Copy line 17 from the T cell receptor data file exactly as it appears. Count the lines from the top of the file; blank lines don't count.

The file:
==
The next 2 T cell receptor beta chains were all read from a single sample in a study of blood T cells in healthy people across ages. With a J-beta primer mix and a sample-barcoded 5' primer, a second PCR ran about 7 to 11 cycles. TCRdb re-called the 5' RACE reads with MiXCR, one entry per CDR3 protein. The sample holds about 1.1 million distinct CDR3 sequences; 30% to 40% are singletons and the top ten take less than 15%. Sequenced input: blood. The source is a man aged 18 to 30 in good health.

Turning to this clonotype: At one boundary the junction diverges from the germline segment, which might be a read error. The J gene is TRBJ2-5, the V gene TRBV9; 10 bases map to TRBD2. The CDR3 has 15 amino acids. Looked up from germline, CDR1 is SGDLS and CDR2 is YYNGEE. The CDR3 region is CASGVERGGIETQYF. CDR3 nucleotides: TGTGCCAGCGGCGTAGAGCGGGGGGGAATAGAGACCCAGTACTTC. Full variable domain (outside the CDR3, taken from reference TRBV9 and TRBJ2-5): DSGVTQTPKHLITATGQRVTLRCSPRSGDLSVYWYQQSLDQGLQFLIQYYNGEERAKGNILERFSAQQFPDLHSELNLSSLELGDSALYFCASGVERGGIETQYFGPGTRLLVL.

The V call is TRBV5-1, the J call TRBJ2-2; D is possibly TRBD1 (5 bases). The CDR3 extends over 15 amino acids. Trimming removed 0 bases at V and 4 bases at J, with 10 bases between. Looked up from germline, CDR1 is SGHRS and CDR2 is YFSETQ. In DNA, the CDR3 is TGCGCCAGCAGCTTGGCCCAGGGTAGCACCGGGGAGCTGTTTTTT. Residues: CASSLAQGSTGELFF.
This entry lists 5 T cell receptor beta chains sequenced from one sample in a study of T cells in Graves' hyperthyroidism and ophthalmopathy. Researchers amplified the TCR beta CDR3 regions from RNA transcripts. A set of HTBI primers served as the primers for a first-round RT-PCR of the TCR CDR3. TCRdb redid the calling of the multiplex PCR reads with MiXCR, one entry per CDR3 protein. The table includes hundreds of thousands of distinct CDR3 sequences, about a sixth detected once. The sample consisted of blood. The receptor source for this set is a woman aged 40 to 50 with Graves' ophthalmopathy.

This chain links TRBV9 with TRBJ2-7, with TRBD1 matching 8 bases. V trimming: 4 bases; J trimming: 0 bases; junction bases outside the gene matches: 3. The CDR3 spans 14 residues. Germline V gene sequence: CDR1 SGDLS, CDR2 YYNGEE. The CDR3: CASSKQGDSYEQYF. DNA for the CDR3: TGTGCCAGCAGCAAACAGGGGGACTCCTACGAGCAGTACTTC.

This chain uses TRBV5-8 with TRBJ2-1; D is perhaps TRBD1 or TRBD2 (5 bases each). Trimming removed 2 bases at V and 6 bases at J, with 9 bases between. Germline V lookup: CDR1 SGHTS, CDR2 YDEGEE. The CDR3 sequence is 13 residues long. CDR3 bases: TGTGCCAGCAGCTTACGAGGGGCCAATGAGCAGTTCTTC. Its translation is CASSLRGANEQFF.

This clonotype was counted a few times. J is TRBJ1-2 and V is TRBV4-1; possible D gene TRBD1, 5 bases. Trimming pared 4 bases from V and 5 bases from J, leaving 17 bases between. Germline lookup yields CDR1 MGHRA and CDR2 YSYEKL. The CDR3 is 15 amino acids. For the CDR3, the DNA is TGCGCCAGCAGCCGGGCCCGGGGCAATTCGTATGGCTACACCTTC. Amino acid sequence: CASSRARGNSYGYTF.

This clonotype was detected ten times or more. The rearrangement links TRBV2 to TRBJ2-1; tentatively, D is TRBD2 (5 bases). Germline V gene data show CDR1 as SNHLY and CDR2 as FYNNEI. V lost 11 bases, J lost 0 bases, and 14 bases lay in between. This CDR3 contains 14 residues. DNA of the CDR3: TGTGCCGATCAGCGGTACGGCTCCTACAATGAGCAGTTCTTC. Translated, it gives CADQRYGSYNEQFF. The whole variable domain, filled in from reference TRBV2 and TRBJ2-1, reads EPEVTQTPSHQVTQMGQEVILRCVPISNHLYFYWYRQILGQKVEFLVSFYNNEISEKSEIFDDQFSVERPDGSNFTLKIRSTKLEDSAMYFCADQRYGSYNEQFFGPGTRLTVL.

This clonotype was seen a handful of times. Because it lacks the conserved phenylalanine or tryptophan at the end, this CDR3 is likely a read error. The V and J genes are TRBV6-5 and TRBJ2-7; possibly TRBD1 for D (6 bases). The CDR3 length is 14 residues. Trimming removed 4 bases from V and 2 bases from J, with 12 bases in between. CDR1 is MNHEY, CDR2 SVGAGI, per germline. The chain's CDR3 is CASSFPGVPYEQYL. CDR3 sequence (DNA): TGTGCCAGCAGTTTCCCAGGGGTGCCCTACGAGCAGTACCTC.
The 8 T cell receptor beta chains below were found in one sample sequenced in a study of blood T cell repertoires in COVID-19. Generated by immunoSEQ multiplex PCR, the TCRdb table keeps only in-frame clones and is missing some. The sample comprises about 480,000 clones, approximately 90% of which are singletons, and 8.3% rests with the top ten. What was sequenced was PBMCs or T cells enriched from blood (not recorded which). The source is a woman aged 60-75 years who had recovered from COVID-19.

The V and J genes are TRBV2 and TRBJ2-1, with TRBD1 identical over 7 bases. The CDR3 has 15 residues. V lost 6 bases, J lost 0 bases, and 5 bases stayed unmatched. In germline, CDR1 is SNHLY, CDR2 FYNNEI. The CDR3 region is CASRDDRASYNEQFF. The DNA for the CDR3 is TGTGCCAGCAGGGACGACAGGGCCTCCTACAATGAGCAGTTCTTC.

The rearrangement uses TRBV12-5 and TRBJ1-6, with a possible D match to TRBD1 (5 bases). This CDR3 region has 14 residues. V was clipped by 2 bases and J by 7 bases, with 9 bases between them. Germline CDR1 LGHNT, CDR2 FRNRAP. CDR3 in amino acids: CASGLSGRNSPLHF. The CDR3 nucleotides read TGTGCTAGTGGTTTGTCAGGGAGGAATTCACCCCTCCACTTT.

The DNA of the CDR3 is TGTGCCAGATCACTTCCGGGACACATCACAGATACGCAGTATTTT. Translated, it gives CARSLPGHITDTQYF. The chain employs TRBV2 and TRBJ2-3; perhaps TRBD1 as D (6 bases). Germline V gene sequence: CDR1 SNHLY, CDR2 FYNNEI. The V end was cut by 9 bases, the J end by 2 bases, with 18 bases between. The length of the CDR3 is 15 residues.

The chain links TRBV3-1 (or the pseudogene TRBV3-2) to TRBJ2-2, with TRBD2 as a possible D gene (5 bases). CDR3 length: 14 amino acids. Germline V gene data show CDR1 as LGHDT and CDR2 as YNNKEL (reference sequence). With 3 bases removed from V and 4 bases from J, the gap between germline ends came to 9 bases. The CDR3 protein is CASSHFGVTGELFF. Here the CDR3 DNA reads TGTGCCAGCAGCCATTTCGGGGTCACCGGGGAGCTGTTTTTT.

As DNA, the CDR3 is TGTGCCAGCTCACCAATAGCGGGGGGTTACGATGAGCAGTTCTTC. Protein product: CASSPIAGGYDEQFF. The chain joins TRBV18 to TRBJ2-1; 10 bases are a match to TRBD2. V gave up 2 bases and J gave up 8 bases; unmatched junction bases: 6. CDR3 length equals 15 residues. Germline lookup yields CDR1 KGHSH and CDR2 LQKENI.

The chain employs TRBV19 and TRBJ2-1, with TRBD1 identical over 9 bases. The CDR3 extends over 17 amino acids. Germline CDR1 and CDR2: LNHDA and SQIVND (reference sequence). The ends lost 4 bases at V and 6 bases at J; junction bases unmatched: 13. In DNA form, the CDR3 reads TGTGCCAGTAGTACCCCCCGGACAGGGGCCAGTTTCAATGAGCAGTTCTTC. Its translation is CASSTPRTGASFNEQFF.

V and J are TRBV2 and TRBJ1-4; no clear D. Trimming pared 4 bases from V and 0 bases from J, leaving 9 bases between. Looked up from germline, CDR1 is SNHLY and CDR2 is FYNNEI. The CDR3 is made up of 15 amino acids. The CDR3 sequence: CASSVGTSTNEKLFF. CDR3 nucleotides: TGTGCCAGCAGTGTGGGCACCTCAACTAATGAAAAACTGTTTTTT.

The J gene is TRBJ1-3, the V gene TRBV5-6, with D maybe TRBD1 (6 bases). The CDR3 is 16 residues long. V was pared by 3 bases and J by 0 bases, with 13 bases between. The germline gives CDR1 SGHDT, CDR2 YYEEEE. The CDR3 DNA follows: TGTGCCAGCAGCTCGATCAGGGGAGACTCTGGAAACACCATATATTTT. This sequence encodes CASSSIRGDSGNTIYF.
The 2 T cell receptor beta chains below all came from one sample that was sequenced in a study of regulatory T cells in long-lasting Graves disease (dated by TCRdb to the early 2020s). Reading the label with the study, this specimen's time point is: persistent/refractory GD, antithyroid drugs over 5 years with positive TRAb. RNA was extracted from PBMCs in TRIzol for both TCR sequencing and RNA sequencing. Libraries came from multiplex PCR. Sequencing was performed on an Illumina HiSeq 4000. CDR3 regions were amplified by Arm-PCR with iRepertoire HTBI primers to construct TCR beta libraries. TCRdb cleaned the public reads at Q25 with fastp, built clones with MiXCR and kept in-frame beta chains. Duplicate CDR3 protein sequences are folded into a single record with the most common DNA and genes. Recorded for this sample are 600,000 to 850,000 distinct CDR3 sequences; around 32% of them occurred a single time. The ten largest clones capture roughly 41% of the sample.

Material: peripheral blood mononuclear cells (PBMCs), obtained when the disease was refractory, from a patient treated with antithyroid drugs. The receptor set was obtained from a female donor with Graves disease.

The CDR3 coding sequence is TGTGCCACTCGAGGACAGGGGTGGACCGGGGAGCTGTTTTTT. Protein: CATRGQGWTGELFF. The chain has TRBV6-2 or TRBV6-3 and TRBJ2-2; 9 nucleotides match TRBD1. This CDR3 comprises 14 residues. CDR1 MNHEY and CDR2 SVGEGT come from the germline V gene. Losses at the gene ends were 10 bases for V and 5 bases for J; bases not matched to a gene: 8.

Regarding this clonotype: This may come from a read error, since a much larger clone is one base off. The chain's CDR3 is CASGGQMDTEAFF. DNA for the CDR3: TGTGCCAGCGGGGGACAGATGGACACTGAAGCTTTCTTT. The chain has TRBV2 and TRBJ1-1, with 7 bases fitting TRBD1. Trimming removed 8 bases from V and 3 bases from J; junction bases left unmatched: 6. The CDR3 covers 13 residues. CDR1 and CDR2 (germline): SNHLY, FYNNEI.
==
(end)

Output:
V and J are TRBV2 and TRBJ1-4; no clear D. Trimming pared 4 bases from V and 0 bases from J, leaving 9 bases between. Looked up from germline, CDR1 is SNHLY and CDR2 is FYNNEI. The CDR3 is made up of 15 amino acids. The CDR3 sequence: CASSVGTSTNEKLFF. CDR3 nucleotides: TGTGCCAGCAGTGTGGGCACCTCAACTAATGAAAAACTGTTTTTT.